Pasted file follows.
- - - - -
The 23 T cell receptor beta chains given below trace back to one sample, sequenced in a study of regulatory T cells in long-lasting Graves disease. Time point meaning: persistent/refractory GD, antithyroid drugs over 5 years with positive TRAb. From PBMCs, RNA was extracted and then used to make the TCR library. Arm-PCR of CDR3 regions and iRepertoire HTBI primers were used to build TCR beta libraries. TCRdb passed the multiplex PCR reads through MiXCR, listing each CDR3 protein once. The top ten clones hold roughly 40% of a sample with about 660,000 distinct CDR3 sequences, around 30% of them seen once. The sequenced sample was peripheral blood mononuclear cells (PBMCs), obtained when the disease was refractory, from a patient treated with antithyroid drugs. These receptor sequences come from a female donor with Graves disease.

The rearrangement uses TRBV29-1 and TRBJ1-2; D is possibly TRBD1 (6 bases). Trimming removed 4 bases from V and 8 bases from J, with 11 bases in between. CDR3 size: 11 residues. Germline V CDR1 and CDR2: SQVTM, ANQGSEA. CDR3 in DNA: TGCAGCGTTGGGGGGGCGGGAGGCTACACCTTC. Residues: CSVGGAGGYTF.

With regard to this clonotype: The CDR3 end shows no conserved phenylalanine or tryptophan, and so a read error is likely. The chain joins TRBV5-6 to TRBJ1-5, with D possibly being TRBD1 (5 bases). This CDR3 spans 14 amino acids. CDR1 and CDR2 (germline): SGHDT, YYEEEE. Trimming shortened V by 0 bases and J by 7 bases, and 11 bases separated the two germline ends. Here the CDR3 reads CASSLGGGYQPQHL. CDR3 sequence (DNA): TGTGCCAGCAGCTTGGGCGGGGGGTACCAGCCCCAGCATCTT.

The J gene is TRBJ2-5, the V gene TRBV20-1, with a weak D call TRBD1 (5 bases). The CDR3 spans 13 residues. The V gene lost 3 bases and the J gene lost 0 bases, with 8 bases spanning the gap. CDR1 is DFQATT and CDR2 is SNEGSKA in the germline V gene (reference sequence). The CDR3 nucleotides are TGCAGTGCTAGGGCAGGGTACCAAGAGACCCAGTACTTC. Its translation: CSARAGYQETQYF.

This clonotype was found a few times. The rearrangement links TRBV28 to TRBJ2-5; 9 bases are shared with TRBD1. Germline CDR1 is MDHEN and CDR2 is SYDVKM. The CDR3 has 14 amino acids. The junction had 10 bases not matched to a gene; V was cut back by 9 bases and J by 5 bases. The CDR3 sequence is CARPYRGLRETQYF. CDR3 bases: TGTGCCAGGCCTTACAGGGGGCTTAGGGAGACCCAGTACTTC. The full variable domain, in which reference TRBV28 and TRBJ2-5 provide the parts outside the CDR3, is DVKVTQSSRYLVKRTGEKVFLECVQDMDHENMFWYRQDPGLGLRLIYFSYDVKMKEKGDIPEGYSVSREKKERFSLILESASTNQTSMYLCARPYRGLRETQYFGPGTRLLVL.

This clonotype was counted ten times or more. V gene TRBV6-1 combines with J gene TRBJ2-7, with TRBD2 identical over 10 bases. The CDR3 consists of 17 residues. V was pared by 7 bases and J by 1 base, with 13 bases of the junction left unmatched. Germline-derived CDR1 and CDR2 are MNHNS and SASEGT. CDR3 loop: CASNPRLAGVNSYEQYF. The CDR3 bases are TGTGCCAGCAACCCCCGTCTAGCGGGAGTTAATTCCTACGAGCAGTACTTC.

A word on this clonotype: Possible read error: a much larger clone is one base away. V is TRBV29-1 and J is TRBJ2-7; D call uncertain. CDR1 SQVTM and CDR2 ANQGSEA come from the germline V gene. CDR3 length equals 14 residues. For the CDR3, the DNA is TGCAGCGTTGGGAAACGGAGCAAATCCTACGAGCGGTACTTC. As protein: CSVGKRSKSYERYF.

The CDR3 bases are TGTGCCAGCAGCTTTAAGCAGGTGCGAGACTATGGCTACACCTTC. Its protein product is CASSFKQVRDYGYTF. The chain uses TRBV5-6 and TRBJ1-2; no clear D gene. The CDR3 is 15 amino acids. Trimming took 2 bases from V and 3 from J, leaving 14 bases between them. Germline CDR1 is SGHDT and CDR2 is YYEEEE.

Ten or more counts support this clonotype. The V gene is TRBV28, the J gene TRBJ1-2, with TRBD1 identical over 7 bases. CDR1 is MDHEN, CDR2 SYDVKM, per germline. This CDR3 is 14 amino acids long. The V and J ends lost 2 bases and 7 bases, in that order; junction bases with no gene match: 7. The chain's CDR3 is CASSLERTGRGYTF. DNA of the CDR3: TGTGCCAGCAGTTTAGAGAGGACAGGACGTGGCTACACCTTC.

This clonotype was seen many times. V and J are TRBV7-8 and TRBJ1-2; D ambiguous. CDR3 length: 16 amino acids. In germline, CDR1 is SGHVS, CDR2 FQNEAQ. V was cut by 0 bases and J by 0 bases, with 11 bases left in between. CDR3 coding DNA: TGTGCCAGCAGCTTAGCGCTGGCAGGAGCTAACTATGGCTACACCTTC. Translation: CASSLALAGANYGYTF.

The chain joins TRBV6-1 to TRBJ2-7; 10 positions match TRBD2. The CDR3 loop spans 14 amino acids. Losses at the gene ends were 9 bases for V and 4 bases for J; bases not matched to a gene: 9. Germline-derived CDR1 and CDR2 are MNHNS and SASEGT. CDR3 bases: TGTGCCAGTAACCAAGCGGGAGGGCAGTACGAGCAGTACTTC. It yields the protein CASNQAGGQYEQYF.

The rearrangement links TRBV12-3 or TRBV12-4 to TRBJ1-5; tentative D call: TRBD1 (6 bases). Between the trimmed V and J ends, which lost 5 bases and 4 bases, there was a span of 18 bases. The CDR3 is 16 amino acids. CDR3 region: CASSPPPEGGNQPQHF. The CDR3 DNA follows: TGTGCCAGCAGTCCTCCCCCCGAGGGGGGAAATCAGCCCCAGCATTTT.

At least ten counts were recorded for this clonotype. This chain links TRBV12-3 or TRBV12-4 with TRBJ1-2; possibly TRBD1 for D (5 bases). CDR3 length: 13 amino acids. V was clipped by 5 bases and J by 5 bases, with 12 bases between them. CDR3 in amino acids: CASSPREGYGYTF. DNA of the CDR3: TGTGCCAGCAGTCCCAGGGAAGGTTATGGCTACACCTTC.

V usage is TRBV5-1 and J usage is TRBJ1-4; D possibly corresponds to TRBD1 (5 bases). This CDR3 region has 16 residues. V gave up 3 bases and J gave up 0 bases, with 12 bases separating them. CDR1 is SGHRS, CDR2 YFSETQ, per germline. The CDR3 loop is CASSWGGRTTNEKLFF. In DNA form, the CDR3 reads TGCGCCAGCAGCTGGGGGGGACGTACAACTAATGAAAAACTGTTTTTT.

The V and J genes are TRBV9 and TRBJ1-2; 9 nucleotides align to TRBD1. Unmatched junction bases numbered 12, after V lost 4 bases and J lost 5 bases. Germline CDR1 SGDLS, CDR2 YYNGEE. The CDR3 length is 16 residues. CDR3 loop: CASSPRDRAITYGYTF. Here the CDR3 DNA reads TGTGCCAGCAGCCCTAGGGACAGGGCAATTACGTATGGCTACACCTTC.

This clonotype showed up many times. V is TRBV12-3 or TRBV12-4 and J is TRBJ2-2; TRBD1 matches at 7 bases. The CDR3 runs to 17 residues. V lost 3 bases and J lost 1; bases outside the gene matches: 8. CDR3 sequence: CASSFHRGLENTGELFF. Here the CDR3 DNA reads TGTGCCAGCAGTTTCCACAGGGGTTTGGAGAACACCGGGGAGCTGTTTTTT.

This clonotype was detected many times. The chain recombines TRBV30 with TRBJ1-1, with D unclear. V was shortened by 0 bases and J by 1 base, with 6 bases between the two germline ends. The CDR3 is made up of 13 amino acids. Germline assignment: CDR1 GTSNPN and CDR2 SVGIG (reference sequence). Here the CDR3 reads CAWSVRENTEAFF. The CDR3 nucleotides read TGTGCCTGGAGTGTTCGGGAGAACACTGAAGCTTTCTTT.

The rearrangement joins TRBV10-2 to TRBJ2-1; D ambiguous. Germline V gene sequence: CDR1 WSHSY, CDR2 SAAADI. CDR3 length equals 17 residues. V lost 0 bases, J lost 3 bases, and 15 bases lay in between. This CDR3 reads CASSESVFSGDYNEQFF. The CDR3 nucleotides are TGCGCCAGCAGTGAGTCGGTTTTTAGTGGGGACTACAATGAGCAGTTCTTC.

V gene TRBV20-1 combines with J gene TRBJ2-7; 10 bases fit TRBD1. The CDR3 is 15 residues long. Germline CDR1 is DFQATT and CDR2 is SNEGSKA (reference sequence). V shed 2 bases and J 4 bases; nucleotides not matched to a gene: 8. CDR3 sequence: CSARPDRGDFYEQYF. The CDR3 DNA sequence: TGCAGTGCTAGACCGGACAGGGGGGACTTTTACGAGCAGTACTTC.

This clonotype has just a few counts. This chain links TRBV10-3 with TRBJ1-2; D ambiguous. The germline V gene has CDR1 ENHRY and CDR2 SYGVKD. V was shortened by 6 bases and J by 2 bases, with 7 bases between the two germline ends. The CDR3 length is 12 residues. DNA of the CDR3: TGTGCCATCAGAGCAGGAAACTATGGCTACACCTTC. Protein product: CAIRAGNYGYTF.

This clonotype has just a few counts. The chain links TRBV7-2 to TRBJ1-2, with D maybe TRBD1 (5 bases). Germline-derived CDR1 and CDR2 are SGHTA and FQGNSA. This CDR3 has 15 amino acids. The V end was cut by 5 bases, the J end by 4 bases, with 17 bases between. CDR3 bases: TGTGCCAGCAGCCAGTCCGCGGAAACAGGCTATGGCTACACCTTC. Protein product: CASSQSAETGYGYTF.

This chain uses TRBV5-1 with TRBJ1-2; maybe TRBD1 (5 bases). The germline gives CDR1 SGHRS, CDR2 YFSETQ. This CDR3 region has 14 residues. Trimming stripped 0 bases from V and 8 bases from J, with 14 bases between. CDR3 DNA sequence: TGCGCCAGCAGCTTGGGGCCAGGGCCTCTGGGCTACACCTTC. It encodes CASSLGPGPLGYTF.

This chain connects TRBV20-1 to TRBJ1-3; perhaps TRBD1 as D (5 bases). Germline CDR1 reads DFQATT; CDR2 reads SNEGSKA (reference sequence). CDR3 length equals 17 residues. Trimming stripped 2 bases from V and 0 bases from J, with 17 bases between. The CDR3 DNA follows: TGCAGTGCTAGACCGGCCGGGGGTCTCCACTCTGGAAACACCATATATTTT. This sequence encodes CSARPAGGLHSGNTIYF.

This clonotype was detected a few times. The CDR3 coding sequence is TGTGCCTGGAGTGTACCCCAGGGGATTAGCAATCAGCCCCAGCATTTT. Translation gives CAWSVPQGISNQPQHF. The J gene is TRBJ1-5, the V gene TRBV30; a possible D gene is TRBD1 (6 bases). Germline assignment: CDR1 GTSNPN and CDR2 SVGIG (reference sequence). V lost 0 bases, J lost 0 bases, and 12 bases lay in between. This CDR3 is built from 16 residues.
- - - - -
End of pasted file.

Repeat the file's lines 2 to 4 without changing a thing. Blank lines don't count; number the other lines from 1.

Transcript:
The rearrangement uses TRBV29-1 and TRBJ1-2; D is possibly TRBD1 (6 bases). Trimming removed 4 bases from V and 8 bases from J, with 11 bases in between. CDR3 size: 11 residues. Germline V CDR1 and CDR2: SQVTM, ANQGSEA. CDR3 in DNA: TGCAGCGTTGGGGGGGCGGGAGGCTACACCTTC. Residues: CSVGGAGGYTF.

With regard to this clonotype: The CDR3 end shows no conserved phenylalanine or tryptophan, and so a read error is likely. The chain joins TRBV5-6 to TRBJ1-5, with D possibly being TRBD1 (5 bases). This CDR3 spans 14 amino acids. CDR1 and CDR2 (germline): SGHDT, YYEEEE. Trimming shortened V by 0 bases and J by 7 bases, and 11 bases separated the two germline ends. Here the CDR3 reads CASSLGGGYQPQHL. CDR3 sequence (DNA): TGTGCCAGCAGCTTGGGCGGGGGGTACCAGCCCCAGCATCTT.

The J gene is TRBJ2-5, the V gene TRBV20-1, with a weak D call TRBD1 (5 bases). The CDR3 spans 13 residues. The V gene lost 3 bases and the J gene lost 0 bases, with 8 bases spanning the gap. CDR1 is DFQATT and CDR2 is SNEGSKA in the germline V gene (reference sequence). The CDR3 nucleotides are TGCAGTGCTAGGGCAGGGTACCAAGAGACCCAGTACTTC. Its translation: CSARAGYQETQYF.